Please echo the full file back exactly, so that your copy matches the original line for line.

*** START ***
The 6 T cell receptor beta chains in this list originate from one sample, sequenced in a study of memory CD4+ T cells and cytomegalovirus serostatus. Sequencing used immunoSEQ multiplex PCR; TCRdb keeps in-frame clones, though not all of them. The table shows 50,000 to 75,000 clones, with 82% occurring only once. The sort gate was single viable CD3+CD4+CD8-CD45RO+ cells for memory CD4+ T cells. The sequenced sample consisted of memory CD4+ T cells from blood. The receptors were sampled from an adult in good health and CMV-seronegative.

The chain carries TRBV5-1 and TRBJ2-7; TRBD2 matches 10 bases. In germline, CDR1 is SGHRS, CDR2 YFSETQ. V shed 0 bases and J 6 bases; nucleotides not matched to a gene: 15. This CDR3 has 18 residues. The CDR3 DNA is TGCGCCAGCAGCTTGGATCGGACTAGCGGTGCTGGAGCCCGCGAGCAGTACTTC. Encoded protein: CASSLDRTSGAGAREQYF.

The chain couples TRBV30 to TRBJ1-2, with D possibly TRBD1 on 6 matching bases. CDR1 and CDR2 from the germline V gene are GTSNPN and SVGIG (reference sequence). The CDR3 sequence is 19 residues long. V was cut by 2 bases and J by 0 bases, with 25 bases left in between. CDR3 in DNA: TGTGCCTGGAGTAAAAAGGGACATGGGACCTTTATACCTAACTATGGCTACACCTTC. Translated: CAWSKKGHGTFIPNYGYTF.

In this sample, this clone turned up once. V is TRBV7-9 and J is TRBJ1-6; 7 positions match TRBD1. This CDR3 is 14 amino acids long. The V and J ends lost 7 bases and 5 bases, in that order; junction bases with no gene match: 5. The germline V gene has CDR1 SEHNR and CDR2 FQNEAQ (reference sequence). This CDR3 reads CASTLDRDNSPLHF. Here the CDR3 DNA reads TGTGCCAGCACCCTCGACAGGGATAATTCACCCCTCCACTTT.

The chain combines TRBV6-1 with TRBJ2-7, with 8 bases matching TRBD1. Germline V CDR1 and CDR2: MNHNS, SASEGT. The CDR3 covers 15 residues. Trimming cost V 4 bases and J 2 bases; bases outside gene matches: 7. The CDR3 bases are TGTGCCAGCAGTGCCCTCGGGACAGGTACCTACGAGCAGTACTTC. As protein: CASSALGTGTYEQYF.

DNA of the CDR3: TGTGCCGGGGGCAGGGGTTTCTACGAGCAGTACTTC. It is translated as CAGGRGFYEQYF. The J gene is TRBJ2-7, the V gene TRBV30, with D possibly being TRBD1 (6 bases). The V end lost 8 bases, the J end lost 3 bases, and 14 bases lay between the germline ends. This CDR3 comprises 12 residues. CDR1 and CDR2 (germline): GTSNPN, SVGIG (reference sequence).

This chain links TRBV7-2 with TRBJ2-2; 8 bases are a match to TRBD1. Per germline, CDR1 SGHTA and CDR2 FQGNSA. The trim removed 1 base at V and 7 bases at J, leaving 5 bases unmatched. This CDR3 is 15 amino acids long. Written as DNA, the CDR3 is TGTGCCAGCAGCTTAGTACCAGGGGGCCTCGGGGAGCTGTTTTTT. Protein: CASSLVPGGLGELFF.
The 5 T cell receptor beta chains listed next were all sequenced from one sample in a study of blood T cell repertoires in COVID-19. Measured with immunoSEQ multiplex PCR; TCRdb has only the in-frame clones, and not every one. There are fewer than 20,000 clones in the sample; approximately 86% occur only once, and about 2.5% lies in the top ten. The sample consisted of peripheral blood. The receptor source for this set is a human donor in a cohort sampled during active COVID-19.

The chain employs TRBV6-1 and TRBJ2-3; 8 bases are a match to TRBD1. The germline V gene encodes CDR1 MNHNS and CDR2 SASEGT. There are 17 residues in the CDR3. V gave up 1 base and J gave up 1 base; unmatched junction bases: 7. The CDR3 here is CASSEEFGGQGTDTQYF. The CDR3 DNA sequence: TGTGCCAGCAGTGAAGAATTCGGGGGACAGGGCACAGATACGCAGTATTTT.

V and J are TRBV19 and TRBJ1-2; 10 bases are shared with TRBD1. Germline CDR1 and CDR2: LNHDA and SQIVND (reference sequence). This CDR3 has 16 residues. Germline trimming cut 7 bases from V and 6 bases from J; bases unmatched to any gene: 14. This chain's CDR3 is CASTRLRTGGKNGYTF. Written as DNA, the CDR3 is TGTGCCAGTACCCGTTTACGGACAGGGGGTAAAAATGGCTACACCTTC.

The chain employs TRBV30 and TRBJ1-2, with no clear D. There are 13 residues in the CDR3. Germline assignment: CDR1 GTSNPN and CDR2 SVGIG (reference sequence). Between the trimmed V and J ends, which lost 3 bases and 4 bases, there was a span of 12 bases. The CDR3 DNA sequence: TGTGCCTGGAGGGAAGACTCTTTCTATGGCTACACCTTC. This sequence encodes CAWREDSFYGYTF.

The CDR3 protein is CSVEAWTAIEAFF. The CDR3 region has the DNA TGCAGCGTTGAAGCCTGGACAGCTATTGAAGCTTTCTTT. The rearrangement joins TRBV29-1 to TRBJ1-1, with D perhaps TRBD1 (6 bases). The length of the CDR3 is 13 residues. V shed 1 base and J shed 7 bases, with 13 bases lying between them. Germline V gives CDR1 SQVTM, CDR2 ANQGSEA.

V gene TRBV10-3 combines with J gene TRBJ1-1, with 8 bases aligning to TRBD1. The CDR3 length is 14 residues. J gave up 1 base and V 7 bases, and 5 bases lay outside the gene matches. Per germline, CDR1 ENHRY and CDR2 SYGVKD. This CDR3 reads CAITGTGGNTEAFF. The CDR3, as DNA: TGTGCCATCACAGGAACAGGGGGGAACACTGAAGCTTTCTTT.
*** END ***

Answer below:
The 6 T cell receptor beta chains in this list originate from one sample, sequenced in a study of memory CD4+ T cells and cytomegalovirus serostatus. Sequencing used immunoSEQ multiplex PCR; TCRdb keeps in-frame clones, though not all of them. The table shows 50,000 to 75,000 clones, with 82% occurring only once. The sort gate was single viable CD3+CD4+CD8-CD45RO+ cells for memory CD4+ T cells. The sequenced sample consisted of memory CD4+ T cells from blood. The receptors were sampled from an adult in good health and CMV-seronegative.

The chain carries TRBV5-1 and TRBJ2-7; TRBD2 matches 10 bases. In germline, CDR1 is SGHRS, CDR2 YFSETQ. V shed 0 bases and J 6 bases; nucleotides not matched to a gene: 15. This CDR3 has 18 residues. The CDR3 DNA is TGCGCCAGCAGCTTGGATCGGACTAGCGGTGCTGGAGCCCGCGAGCAGTACTTC. Encoded protein: CASSLDRTSGAGAREQYF.

The chain couples TRBV30 to TRBJ1-2, with D possibly TRBD1 on 6 matching bases. CDR1 and CDR2 from the germline V gene are GTSNPN and SVGIG (reference sequence). The CDR3 sequence is 19 residues long. V was cut by 2 bases and J by 0 bases, with 25 bases left in between. CDR3 in DNA: TGTGCCTGGAGTAAAAAGGGACATGGGACCTTTATACCTAACTATGGCTACACCTTC. Translated: CAWSKKGHGTFIPNYGYTF.

In this sample, this clone turned up once. V is TRBV7-9 and J is TRBJ1-6; 7 positions match TRBD1. This CDR3 is 14 amino acids long. The V and J ends lost 7 bases and 5 bases, in that order; junction bases with no gene match: 5. The germline V gene has CDR1 SEHNR and CDR2 FQNEAQ (reference sequence). This CDR3 reads CASTLDRDNSPLHF. Here the CDR3 DNA reads TGTGCCAGCACCCTCGACAGGGATAATTCACCCCTCCACTTT.

The chain combines TRBV6-1 with TRBJ2-7, with 8 bases matching TRBD1. Germline V CDR1 and CDR2: MNHNS, SASEGT. The CDR3 covers 15 residues. Trimming cost V 4 bases and J 2 bases; bases outside gene matches: 7. The CDR3 bases are TGTGCCAGCAGTGCCCTCGGGACAGGTACCTACGAGCAGTACTTC. As protein: CASSALGTGTYEQYF.

DNA of the CDR3: TGTGCCGGGGGCAGGGGTTTCTACGAGCAGTACTTC. It is translated as CAGGRGFYEQYF. The J gene is TRBJ2-7, the V gene TRBV30, with D possibly being TRBD1 (6 bases). The V end lost 8 bases, the J end lost 3 bases, and 14 bases lay between the germline ends. This CDR3 comprises 12 residues. CDR1 and CDR2 (germline): GTSNPN, SVGIG (reference sequence).

This chain links TRBV7-2 with TRBJ2-2; 8 bases are a match to TRBD1. Per germline, CDR1 SGHTA and CDR2 FQGNSA. The trim removed 1 base at V and 7 bases at J, leaving 5 bases unmatched. This CDR3 is 15 amino acids long. Written as DNA, the CDR3 is TGTGCCAGCAGCTTAGTACCAGGGGGCCTCGGGGAGCTGTTTTTT. Protein: CASSLVPGGLGELFF.
The 5 T cell receptor beta chains listed next were all sequenced from one sample in a study of blood T cell repertoires in COVID-19. Measured with immunoSEQ multiplex PCR; TCRdb has only the in-frame clones, and not every one. There are fewer than 20,000 clones in the sample; approximately 86% occur only once, and about 2.5% lies in the top ten. The sample consisted of peripheral blood. The receptor source for this set is a human donor in a cohort sampled during active COVID-19.

The chain employs TRBV6-1 and TRBJ2-3; 8 bases are a match to TRBD1. The germline V gene encodes CDR1 MNHNS and CDR2 SASEGT. There are 17 residues in the CDR3. V gave up 1 base and J gave up 1 base; unmatched junction bases: 7. The CDR3 here is CASSEEFGGQGTDTQYF. The CDR3 DNA sequence: TGTGCCAGCAGTGAAGAATTCGGGGGACAGGGCACAGATACGCAGTATTTT.

V and J are TRBV19 and TRBJ1-2; 10 bases are shared with TRBD1. Germline CDR1 and CDR2: LNHDA and SQIVND (reference sequence). This CDR3 has 16 residues. Germline trimming cut 7 bases from V and 6 bases from J; bases unmatched to any gene: 14. This chain's CDR3 is CASTRLRTGGKNGYTF. Written as DNA, the CDR3 is TGTGCCAGTACCCGTTTACGGACAGGGGGTAAAAATGGCTACACCTTC.

The chain employs TRBV30 and TRBJ1-2, with no clear D. There are 13 residues in the CDR3. Germline assignment: CDR1 GTSNPN and CDR2 SVGIG (reference sequence). Between the trimmed V and J ends, which lost 3 bases and 4 bases, there was a span of 12 bases. The CDR3 DNA sequence: TGTGCCTGGAGGGAAGACTCTTTCTATGGCTACACCTTC. This sequence encodes CAWREDSFYGYTF.

The CDR3 protein is CSVEAWTAIEAFF. The CDR3 region has the DNA TGCAGCGTTGAAGCCTGGACAGCTATTGAAGCTTTCTTT. The rearrangement joins TRBV29-1 to TRBJ1-1, with D perhaps TRBD1 (6 bases). The length of the CDR3 is 13 residues. V shed 1 base and J shed 7 bases, with 13 bases lying between them. Germline V gives CDR1 SQVTM, CDR2 ANQGSEA.

V gene TRBV10-3 combines with J gene TRBJ1-1, with 8 bases aligning to TRBD1. The CDR3 length is 14 residues. J gave up 1 base and V 7 bases, and 5 bases lay outside the gene matches. Per germline, CDR1 ENHRY and CDR2 SYGVKD. This CDR3 reads CAITGTGGNTEAFF. The CDR3, as DNA: TGTGCCATCACAGGAACAGGGGGGAACACTGAAGCTTTCTTT.